Intro class to gain a basic understanding of the NHLA hardwood lumber grading rules and how the rules affect the value of lumber. Venue: Graber Lumber Company / Spencerville, IN

Alternative program to the 12week Inspector Training School Block 1: Two weeks of hands-on training Block 2: Online study time Block 3: Three weeks handson training and testing

Instructor: Barry Kibbey, NHLA National Inspector

Venue: NHLA Headquarters Memphis, TN

Instructor: Barry Kibbey, NHLA National Inspector

Venue: Maysville Communmity and Technical College / Morehead, KY Instructor: Barry Kibbey, NHLA National Inspector

Intro class to gain a basic understanding of the NHLA hardwood lumber grading rules and how the rules affect the value of lumber.

Intro class to gain a basic understanding of the NHLA hardwood lumber grading rules and how the rules affect the value of lumber.

Venue: Allard Lumber Company / Battleboro, VT

Venue: NHLA Headquarters Memphis, TN

Instructor: Jack English, NHLA National Inspector

Instructor: Rich Hascher, NHLA ITS Instructor

Instructor: Rich Hascher, NHLA ITS Instructor

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EDUCATION IS KEY TO YOUR COMPANY’S SUCCESS "No better place to start in the lumber/forest industry. That knowledge can carry you in many avenues of our industry." —Michael Klingler, NHLA Inspector Training School 116th Class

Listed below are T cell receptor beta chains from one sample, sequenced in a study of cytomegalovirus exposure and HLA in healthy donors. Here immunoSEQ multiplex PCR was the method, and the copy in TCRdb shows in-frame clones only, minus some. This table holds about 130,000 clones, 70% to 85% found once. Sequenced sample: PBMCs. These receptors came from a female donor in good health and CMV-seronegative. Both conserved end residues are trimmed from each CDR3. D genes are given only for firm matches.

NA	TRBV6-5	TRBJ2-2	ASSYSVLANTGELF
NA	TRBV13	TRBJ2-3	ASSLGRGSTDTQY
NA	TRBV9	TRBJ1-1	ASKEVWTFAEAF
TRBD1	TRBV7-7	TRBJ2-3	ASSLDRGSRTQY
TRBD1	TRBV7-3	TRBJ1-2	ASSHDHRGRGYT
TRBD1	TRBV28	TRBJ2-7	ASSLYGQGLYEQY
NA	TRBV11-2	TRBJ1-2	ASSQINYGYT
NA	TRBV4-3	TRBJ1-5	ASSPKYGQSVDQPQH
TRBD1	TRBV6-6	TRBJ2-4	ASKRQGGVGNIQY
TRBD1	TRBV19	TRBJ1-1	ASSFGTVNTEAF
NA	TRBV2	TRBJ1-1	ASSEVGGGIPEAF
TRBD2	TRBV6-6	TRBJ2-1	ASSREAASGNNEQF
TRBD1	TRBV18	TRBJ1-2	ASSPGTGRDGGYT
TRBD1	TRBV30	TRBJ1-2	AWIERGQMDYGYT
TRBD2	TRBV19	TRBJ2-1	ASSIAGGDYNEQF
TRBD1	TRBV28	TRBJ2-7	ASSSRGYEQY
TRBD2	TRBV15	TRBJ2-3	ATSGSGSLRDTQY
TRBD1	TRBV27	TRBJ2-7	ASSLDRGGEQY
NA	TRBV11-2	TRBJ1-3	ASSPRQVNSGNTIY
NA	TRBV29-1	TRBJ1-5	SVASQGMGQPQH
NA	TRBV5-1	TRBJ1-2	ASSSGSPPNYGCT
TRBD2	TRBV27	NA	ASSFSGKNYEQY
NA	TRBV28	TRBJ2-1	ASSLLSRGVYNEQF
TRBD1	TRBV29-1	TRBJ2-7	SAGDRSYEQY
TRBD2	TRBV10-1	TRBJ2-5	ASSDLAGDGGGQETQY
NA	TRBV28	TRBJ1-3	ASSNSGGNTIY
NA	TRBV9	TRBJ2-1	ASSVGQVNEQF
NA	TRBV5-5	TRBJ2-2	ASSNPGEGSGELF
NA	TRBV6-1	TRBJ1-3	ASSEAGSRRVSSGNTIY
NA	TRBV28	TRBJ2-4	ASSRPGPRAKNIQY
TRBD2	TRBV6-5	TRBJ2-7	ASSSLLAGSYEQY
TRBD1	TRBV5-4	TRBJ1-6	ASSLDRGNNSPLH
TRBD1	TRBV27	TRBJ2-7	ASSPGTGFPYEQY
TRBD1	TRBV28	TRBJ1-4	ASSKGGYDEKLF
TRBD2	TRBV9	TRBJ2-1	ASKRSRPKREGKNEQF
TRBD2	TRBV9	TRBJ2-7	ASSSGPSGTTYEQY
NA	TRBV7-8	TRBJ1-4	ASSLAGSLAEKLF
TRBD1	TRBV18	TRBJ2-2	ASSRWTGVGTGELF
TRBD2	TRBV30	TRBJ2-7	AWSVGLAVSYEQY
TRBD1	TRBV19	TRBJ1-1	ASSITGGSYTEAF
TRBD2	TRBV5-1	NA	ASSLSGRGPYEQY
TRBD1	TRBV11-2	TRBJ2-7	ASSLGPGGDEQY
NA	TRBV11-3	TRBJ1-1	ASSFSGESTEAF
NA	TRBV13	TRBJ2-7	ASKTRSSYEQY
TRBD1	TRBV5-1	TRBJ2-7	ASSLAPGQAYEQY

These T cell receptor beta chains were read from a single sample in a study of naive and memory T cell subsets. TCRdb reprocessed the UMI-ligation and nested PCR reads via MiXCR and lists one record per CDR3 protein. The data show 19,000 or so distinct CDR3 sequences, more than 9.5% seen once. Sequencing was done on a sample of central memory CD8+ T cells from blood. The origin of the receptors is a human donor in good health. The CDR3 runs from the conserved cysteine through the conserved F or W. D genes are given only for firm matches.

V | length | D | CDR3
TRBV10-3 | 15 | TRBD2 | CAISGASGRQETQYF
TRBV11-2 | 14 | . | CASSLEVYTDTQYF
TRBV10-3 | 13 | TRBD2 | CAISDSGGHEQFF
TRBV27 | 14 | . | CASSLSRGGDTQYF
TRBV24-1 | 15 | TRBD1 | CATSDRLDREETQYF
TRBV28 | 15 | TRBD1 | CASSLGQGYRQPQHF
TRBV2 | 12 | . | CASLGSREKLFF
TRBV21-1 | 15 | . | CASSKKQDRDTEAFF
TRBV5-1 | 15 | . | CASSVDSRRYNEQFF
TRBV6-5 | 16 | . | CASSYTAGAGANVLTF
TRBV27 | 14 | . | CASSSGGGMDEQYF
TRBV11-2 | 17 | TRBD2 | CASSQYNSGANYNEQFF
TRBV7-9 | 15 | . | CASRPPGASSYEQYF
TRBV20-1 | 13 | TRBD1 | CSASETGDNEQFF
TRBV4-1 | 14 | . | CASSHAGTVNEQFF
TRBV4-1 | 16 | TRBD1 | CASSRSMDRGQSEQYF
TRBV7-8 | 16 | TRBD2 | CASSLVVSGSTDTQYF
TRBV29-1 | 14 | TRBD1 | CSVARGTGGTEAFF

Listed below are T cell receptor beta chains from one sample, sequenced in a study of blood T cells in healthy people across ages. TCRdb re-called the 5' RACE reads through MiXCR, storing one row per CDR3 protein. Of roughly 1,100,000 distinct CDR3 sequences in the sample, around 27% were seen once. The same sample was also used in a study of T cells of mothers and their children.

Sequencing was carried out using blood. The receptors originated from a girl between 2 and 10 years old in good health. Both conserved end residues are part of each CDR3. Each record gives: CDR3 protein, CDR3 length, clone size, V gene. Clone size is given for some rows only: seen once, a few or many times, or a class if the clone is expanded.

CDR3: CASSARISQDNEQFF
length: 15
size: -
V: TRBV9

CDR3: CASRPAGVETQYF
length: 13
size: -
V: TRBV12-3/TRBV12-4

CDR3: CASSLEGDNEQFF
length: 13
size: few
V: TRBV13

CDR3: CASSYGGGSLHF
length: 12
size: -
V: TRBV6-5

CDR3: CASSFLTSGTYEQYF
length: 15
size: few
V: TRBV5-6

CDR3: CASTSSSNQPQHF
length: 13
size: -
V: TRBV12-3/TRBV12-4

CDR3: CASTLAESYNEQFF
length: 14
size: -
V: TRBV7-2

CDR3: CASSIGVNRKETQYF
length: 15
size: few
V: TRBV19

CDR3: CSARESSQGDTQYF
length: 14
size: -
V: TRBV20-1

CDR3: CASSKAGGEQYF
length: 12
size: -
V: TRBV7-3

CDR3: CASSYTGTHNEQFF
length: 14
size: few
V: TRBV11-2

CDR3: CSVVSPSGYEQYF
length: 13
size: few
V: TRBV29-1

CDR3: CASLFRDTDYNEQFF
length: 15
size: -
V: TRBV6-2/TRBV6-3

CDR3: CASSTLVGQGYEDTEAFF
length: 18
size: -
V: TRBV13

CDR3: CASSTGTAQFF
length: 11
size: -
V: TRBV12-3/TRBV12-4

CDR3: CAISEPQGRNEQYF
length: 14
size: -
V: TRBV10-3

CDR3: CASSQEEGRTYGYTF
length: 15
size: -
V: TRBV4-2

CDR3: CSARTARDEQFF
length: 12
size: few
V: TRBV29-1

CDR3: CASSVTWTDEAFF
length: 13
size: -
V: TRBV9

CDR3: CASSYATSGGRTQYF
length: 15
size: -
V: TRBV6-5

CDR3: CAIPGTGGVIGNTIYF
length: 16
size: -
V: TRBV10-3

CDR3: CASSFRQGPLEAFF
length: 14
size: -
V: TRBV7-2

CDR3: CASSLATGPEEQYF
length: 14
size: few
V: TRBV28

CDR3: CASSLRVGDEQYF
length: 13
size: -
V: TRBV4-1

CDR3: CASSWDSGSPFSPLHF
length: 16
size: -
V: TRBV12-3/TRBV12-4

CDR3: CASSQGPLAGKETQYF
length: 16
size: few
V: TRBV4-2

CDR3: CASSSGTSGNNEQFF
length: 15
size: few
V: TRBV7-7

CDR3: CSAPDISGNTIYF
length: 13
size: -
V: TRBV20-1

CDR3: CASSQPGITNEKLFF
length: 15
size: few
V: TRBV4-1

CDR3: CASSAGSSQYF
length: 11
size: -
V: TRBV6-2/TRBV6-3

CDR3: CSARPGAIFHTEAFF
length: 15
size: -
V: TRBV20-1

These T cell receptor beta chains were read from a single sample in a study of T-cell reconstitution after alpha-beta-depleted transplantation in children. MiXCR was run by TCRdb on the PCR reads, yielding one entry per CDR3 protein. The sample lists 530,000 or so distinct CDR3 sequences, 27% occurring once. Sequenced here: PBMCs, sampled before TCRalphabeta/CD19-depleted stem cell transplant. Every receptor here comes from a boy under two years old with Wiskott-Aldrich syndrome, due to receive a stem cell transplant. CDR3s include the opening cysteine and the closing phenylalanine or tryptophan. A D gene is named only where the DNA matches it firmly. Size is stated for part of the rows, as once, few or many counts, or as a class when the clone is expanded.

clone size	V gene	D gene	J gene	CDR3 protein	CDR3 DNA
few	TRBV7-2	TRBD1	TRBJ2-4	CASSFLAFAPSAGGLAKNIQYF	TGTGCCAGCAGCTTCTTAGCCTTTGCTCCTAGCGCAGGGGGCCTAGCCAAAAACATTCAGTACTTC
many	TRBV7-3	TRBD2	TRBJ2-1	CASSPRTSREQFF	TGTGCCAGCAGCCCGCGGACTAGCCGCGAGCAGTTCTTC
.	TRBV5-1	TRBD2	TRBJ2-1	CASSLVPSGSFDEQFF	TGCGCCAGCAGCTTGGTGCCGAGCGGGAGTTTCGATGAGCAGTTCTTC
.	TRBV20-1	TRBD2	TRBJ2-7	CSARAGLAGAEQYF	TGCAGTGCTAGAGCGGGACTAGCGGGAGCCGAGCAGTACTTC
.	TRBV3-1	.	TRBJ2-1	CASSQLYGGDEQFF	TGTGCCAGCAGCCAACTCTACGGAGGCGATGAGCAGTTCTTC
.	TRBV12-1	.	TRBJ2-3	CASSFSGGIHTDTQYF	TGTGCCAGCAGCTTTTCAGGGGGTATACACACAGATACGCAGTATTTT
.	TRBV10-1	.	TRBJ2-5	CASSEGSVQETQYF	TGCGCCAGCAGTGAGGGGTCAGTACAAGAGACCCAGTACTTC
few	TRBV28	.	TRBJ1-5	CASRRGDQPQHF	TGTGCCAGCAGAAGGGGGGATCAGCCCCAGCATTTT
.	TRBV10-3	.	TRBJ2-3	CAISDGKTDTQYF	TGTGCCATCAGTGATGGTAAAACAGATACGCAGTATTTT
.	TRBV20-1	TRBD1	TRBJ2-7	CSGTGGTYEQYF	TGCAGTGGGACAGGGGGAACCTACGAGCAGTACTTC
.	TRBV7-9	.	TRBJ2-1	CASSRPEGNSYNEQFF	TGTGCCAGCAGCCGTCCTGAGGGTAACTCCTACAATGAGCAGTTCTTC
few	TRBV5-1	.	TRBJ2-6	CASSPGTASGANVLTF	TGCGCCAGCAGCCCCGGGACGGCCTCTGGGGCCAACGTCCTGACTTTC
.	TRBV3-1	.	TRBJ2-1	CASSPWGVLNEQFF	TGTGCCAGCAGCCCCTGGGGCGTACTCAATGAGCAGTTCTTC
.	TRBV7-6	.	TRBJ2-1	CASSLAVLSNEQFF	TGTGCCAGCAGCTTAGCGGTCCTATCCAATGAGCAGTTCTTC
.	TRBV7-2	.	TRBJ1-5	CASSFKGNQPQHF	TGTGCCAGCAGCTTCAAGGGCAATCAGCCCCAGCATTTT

For Inspecor Training School info visit www.nhla.com/education/inspector-training-school

MAY

JUNE

16-Aug 3

4-7

Inspector Training School 186th Class

Intro to Hardwood Lumber Grading

Traditional 10 week hands-on training to achieve the certificate of completion in Hardwood Lumber Inspection.

Intro class to gain a basic understanding of the NHLA hardwood lumber grading rules and how the rules affect the value of lumber.

Venue: Northwestern Michigan College Traverse City, Michigan

Venue: Yoder Lumber Co., Inc. Millersburg, OH

Instructor: Rich Hascher, NHLA ITS Instructor

Instructor: Barry Kibbey, NHLA National Inspector

JUNE

JULY

AUGUST

AUGUST

19-21

16-19

6-18

29-Nov 17

Intro to Hardwood Lumber Grading

Inspector Training School Progressive Program BLOCK 1

Inspector Training School 187th Class

Intro to Hardwood Lumber Grading

Intro class to gain a basic understanding of the NHLA hardwood lumber grading rules and how the rules affect the value of lumber.

Intro class to gain a basic understanding of the NHLA hardwood lumber grading rules and how the rules affect the value of lumber.

Venue: North Carolina State University / Raleigh, NC

Venue: McKeever Environmental Center Sandy Lake, PA

Instructor: Mark Bear, NHLA National Inspector

W W W. N H L A .C O M

Instructor: Barry Kibbey, NHLA National Inspector

Alternative program to the 12week Inspector Training School Block 1: Two weeks of hands-on training Block 2: Online study time Block 3: Three weeks handson training and testing Venue: NHLA Headquarters Memphis, TN

Traditional 12 week hands-on training to achieve the certificate of completion in Hardwood Lumber Inspection. Venue: NHLA Headquarters Memphis, TN Instructor: Rich Hascher, NHLA ITS Instructor

Instructor: Rich Hascher, NHLA ITS Instructor J A N / F E B 2 0 1 8 H A R D W O O D M AT T E R S |

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Hardwood Matters Jan/Feb 2018  

Hardwood Matters Jan/Feb 2018